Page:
This paper proposed a real-time and fully automated robotic perception framework to identify the healthiness of the bean leaves using DNNs. Initially, the bean leaves are automatically detected in the given image using the U-Net with a pre-trained ResNet34 model. Once, the bean leaves are detected, their health condition is evaluated using the Densenet121model by classifying it into different classes (e.g., healthy class, angular leaf spot class, and bean rust class). The results obtained have demonstrated the reliability of the proposed automatic segmentation model by achieving an excellent agreement with ground truth images. Furthermore, the percentage difference values between manual and automatic estimations of two geometrical measures are less than 0.006% and 0.5 for MLA and MLP, respectively, with no geometrical measure with a proportional difference (> 0.5%) between the manual and automatic estimations. On the other hand, a CAR of 98.31% and 91.01% is obtained using the Densenet121 model in both binary and multi-classification tasks. The present findings have important implications for solving the problem of identifying the healthiness status of the bean plant in the very large fields with fewer efforts required by the farmers using a robot-supported with a camera to capture images of the bean leaves. Further experiments will be required to prove the efficiency and reliability of the proposed robotic perception framework using a larger and more challenging bean leaves dataset. This is an important and vital issue for future research.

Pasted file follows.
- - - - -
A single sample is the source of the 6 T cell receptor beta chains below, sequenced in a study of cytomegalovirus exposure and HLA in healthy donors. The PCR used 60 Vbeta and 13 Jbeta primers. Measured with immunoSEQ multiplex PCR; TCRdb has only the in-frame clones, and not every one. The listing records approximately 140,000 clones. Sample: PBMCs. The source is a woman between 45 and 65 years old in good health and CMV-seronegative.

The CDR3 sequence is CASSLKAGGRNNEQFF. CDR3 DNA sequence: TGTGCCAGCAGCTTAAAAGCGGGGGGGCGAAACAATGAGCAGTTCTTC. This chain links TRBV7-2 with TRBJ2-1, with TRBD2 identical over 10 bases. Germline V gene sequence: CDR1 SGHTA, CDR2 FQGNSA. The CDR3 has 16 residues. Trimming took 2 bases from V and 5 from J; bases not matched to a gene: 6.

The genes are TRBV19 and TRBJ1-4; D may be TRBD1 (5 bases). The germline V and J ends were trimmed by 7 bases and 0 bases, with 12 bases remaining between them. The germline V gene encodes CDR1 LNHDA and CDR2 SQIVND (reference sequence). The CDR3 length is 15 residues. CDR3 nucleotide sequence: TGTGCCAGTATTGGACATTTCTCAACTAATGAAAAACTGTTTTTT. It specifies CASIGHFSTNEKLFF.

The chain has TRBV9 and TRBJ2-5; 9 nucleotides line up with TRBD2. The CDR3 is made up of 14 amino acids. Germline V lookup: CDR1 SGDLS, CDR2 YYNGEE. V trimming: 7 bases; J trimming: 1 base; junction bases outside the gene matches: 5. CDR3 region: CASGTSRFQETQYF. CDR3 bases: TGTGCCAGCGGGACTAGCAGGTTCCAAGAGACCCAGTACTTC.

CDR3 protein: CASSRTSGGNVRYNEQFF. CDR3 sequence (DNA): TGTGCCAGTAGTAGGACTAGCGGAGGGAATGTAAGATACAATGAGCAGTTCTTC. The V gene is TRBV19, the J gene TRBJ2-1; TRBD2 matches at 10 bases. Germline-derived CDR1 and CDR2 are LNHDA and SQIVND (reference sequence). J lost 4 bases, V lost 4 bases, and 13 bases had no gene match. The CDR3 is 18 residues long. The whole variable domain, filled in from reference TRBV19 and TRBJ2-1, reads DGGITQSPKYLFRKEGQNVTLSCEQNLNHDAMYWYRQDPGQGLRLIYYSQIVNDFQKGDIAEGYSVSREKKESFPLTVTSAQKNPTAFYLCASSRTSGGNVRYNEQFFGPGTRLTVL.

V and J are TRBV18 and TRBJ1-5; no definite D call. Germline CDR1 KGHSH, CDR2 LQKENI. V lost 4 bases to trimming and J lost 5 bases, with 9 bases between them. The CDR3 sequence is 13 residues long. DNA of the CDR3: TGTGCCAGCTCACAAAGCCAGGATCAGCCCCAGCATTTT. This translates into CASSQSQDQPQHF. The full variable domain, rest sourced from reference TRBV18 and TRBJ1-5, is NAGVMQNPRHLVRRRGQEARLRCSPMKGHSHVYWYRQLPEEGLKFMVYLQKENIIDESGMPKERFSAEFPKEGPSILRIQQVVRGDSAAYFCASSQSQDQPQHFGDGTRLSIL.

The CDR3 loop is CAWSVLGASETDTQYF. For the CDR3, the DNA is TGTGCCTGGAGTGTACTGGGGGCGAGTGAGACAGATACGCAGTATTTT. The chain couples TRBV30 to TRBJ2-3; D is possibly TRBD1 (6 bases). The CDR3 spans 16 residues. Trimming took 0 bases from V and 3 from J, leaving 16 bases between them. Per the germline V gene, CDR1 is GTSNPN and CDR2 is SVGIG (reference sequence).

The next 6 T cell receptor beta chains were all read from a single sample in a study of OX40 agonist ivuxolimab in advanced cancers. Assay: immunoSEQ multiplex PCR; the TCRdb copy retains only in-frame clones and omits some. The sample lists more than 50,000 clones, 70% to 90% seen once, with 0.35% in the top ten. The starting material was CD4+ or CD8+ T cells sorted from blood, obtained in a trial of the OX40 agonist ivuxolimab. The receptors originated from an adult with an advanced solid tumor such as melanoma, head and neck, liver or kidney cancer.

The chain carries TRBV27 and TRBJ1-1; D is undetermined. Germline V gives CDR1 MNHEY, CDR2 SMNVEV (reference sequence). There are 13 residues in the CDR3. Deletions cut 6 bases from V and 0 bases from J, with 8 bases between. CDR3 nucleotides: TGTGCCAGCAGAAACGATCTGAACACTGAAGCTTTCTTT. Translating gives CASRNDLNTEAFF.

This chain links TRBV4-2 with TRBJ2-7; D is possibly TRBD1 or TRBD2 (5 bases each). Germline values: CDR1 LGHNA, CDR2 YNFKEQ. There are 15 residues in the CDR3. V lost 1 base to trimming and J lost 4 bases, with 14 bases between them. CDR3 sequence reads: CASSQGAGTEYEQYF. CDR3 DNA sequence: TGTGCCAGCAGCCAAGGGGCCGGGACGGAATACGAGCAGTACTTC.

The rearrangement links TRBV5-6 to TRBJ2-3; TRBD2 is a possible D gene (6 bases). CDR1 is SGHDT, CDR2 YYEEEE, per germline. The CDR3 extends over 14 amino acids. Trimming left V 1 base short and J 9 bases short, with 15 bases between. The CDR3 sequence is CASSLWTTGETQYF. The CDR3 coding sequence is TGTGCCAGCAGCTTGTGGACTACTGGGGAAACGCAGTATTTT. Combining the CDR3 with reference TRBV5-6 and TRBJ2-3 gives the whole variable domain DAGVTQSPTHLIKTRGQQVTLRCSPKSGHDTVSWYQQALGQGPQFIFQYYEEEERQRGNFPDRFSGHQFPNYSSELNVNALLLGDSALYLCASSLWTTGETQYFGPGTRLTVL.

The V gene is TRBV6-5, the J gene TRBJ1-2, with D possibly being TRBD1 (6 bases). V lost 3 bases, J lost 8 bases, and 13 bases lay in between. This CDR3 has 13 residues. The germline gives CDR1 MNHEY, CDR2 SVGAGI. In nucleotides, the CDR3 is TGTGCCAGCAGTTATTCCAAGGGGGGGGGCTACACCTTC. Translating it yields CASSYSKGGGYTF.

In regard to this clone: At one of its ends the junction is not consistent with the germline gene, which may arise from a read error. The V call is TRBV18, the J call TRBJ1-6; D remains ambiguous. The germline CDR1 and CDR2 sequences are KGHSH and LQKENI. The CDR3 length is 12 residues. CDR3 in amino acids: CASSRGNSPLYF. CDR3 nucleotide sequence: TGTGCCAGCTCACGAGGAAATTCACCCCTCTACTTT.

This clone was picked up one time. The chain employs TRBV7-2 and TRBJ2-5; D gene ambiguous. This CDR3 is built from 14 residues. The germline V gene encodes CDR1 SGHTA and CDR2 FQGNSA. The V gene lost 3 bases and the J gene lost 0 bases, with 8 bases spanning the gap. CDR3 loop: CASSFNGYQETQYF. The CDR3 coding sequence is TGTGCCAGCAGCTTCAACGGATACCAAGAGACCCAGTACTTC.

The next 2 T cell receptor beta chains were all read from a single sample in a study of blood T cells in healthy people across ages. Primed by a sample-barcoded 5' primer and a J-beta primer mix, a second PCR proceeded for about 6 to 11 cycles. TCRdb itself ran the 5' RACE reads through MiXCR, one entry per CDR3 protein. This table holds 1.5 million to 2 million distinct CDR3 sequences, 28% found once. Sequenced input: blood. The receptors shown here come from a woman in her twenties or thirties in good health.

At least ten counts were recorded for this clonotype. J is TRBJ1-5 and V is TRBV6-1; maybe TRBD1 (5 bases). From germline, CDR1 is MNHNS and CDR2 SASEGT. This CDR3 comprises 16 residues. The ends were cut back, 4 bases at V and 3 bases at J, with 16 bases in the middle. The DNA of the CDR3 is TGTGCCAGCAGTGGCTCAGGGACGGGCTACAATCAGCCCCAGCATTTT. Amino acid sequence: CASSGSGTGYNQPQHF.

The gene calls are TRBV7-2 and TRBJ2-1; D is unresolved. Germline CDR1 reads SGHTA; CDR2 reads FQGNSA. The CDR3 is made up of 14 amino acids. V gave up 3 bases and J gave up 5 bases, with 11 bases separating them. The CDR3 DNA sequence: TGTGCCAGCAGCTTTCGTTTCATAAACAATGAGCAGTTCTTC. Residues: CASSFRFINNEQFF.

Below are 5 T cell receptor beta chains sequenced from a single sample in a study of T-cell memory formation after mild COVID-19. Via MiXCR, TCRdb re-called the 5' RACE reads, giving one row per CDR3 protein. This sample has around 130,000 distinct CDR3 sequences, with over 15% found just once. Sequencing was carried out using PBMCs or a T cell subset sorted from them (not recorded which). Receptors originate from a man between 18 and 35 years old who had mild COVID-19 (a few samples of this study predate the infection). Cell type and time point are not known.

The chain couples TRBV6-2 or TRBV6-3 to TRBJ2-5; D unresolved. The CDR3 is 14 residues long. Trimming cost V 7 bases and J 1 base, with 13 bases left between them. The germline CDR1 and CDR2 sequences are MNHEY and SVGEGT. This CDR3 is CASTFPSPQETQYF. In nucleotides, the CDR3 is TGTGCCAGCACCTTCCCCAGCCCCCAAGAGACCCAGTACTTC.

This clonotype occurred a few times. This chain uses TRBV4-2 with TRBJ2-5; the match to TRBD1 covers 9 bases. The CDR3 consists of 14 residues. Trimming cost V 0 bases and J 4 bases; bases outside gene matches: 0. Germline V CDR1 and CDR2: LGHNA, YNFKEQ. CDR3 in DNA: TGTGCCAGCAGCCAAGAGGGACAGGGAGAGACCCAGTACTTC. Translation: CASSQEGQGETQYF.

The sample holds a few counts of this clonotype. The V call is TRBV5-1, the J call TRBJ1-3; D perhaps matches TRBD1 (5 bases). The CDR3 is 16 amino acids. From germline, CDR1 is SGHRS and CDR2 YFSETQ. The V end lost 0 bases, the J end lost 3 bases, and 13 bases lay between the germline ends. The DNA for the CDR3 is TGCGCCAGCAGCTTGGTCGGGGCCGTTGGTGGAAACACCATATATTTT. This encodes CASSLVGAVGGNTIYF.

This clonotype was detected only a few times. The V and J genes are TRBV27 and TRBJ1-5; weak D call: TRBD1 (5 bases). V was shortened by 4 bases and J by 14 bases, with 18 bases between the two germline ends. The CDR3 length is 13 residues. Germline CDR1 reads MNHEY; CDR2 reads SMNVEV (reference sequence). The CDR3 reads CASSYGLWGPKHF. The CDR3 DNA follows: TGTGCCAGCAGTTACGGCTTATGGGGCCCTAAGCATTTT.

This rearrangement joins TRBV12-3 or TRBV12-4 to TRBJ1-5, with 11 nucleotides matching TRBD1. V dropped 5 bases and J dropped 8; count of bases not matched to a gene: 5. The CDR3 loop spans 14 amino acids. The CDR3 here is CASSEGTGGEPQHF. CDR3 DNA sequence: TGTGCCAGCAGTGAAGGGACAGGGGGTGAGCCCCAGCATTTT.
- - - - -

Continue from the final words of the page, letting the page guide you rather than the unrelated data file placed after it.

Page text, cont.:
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Abed, S.H., Al-Waisy, A.S., Mohammed, H.J. et al. A modern deep learning framework in robot vision for automated bean leaves diseases detection. Int J Intell Robot Appl 5, 235–251 (2021). https://doi.org/10.1007/s41315-021-00174-3

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Keywords

  • Deep learning
  • U-Net architecture
  • Bean leaves diseases
  • Transfer learning
  • Robot vision
  • ResNet34 model